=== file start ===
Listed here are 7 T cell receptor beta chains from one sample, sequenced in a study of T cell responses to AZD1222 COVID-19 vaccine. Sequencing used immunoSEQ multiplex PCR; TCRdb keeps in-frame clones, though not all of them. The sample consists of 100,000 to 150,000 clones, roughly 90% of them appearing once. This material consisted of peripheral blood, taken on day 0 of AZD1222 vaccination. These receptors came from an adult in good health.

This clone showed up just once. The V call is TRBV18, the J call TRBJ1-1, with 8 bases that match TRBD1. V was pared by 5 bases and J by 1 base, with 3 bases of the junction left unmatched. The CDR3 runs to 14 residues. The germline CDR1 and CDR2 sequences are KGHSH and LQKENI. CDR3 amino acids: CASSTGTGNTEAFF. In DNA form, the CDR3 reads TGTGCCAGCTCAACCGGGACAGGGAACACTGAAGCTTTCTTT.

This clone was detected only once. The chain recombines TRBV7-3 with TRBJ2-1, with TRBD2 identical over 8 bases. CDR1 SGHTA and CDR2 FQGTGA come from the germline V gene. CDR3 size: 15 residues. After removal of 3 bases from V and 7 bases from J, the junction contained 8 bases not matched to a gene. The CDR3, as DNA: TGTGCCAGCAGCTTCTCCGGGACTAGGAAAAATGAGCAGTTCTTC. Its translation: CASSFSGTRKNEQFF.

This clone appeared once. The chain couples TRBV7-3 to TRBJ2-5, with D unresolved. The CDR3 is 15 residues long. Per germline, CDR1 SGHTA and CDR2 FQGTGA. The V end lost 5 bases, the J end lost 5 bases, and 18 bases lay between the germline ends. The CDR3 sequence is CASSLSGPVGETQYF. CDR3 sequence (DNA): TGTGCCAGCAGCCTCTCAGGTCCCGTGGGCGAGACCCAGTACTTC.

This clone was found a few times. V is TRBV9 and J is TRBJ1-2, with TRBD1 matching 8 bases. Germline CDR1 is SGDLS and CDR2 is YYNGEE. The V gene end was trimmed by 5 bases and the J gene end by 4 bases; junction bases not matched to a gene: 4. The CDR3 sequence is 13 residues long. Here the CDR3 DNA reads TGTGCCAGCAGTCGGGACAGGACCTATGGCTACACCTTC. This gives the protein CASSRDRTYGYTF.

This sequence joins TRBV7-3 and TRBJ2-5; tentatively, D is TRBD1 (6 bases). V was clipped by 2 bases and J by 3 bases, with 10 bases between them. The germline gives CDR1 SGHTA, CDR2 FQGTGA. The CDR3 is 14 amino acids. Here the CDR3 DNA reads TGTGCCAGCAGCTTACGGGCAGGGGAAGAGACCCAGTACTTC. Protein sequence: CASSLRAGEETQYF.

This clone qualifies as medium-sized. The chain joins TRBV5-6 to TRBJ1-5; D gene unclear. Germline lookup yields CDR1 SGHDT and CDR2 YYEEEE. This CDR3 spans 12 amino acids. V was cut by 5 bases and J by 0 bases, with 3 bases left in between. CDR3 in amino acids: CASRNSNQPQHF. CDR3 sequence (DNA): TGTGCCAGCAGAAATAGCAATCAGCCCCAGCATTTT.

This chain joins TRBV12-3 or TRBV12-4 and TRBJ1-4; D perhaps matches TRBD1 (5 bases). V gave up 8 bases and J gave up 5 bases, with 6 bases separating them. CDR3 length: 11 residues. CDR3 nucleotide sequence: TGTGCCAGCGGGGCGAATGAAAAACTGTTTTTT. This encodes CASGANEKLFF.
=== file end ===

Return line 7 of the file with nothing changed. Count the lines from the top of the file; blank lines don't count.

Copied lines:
This clone qualifies as medium-sized. The chain joins TRBV5-6 to TRBJ1-5; D gene unclear. Germline lookup yields CDR1 SGHDT and CDR2 YYEEEE. This CDR3 spans 12 amino acids. V was cut by 5 bases and J by 0 bases, with 3 bases left in between. CDR3 in amino acids: CASRNSNQPQHF. CDR3 sequence (DNA): TGTGCCAGCAGAAATAGCAATCAGCCCCAGCATTTT.